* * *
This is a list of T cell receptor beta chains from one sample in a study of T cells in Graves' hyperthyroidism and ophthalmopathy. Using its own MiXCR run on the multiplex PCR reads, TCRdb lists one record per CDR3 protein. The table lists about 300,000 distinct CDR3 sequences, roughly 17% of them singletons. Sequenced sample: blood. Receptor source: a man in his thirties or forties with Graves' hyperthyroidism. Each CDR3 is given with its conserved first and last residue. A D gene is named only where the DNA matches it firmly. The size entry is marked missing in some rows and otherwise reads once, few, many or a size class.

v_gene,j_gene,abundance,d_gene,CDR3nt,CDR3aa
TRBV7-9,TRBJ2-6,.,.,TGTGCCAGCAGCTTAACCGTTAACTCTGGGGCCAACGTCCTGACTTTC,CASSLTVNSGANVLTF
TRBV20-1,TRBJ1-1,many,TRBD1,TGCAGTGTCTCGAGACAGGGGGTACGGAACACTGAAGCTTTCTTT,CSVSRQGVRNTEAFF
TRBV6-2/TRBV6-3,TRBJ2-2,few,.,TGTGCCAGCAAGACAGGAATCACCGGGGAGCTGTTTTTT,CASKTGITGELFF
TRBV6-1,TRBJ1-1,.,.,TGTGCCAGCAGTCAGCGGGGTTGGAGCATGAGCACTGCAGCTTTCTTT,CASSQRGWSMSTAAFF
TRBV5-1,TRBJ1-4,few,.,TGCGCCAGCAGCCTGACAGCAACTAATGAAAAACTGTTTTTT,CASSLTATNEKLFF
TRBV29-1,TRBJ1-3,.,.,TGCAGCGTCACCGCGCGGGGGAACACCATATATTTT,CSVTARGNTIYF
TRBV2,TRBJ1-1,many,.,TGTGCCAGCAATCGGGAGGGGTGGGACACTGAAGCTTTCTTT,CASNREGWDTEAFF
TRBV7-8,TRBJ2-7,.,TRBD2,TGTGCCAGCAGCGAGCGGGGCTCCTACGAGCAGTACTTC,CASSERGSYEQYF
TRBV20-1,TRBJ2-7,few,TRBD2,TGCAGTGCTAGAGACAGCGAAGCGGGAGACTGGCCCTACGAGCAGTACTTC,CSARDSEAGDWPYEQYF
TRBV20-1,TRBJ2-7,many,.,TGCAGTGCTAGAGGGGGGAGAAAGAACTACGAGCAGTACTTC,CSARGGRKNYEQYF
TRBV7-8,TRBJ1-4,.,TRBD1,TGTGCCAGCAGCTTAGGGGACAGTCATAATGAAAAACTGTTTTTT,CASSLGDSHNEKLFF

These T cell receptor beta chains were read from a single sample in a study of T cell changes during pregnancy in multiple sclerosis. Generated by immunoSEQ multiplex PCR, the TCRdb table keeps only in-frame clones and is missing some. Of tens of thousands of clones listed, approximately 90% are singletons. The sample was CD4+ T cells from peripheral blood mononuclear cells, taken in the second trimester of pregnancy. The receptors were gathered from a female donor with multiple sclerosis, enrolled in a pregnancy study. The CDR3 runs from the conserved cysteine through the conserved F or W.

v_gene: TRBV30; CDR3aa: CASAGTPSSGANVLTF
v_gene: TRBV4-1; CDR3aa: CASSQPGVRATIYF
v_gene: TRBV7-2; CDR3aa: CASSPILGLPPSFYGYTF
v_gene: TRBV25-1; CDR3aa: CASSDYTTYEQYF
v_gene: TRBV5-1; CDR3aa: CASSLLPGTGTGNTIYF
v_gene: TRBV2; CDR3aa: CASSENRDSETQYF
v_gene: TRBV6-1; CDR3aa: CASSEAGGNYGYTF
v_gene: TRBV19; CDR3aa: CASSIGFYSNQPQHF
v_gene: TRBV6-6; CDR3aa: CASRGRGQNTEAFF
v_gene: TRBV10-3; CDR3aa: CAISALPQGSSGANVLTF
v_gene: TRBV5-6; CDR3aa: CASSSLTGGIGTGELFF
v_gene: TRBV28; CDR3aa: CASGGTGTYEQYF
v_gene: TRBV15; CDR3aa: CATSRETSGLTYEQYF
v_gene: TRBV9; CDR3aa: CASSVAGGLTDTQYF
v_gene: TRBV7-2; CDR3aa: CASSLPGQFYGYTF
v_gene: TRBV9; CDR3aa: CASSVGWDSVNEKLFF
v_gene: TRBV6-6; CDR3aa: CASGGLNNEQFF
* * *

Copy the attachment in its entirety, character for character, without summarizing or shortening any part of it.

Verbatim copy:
This is a list of T cell receptor beta chains from one sample in a study of T cells in Graves' hyperthyroidism and ophthalmopathy. Using its own MiXCR run on the multiplex PCR reads, TCRdb lists one record per CDR3 protein. The table lists about 300,000 distinct CDR3 sequences, roughly 17% of them singletons. Sequenced sample: blood. Receptor source: a man in his thirties or forties with Graves' hyperthyroidism. Each CDR3 is given with its conserved first and last residue. A D gene is named only where the DNA matches it firmly. The size entry is marked missing in some rows and otherwise reads once, few, many or a size class.

v_gene,j_gene,abundance,d_gene,CDR3nt,CDR3aa
TRBV7-9,TRBJ2-6,.,.,TGTGCCAGCAGCTTAACCGTTAACTCTGGGGCCAACGTCCTGACTTTC,CASSLTVNSGANVLTF
TRBV20-1,TRBJ1-1,many,TRBD1,TGCAGTGTCTCGAGACAGGGGGTACGGAACACTGAAGCTTTCTTT,CSVSRQGVRNTEAFF
TRBV6-2/TRBV6-3,TRBJ2-2,few,.,TGTGCCAGCAAGACAGGAATCACCGGGGAGCTGTTTTTT,CASKTGITGELFF
TRBV6-1,TRBJ1-1,.,.,TGTGCCAGCAGTCAGCGGGGTTGGAGCATGAGCACTGCAGCTTTCTTT,CASSQRGWSMSTAAFF
TRBV5-1,TRBJ1-4,few,.,TGCGCCAGCAGCCTGACAGCAACTAATGAAAAACTGTTTTTT,CASSLTATNEKLFF
TRBV29-1,TRBJ1-3,.,.,TGCAGCGTCACCGCGCGGGGGAACACCATATATTTT,CSVTARGNTIYF
TRBV2,TRBJ1-1,many,.,TGTGCCAGCAATCGGGAGGGGTGGGACACTGAAGCTTTCTTT,CASNREGWDTEAFF
TRBV7-8,TRBJ2-7,.,TRBD2,TGTGCCAGCAGCGAGCGGGGCTCCTACGAGCAGTACTTC,CASSERGSYEQYF
TRBV20-1,TRBJ2-7,few,TRBD2,TGCAGTGCTAGAGACAGCGAAGCGGGAGACTGGCCCTACGAGCAGTACTTC,CSARDSEAGDWPYEQYF
TRBV20-1,TRBJ2-7,many,.,TGCAGTGCTAGAGGGGGGAGAAAGAACTACGAGCAGTACTTC,CSARGGRKNYEQYF
TRBV7-8,TRBJ1-4,.,TRBD1,TGTGCCAGCAGCTTAGGGGACAGTCATAATGAAAAACTGTTTTTT,CASSLGDSHNEKLFF

These T cell receptor beta chains were read from a single sample in a study of T cell changes during pregnancy in multiple sclerosis. Generated by immunoSEQ multiplex PCR, the TCRdb table keeps only in-frame clones and is missing some. Of tens of thousands of clones listed, approximately 90% are singletons. The sample was CD4+ T cells from peripheral blood mononuclear cells, taken in the second trimester of pregnancy. The receptors were gathered from a female donor with multiple sclerosis, enrolled in a pregnancy study. The CDR3 runs from the conserved cysteine through the conserved F or W.

v_gene: TRBV30; CDR3aa: CASAGTPSSGANVLTF
v_gene: TRBV4-1; CDR3aa: CASSQPGVRATIYF
v_gene: TRBV7-2; CDR3aa: CASSPILGLPPSFYGYTF
v_gene: TRBV25-1; CDR3aa: CASSDYTTYEQYF
v_gene: TRBV5-1; CDR3aa: CASSLLPGTGTGNTIYF
v_gene: TRBV2; CDR3aa: CASSENRDSETQYF
v_gene: TRBV6-1; CDR3aa: CASSEAGGNYGYTF
v_gene: TRBV19; CDR3aa: CASSIGFYSNQPQHF
v_gene: TRBV6-6; CDR3aa: CASRGRGQNTEAFF
v_gene: TRBV10-3; CDR3aa: CAISALPQGSSGANVLTF
v_gene: TRBV5-6; CDR3aa: CASSSLTGGIGTGELFF
v_gene: TRBV28; CDR3aa: CASGGTGTYEQYF
v_gene: TRBV15; CDR3aa: CATSRETSGLTYEQYF
v_gene: TRBV9; CDR3aa: CASSVAGGLTDTQYF
v_gene: TRBV7-2; CDR3aa: CASSLPGQFYGYTF
v_gene: TRBV9; CDR3aa: CASSVGWDSVNEKLFF
v_gene: TRBV6-6; CDR3aa: CASGGLNNEQFF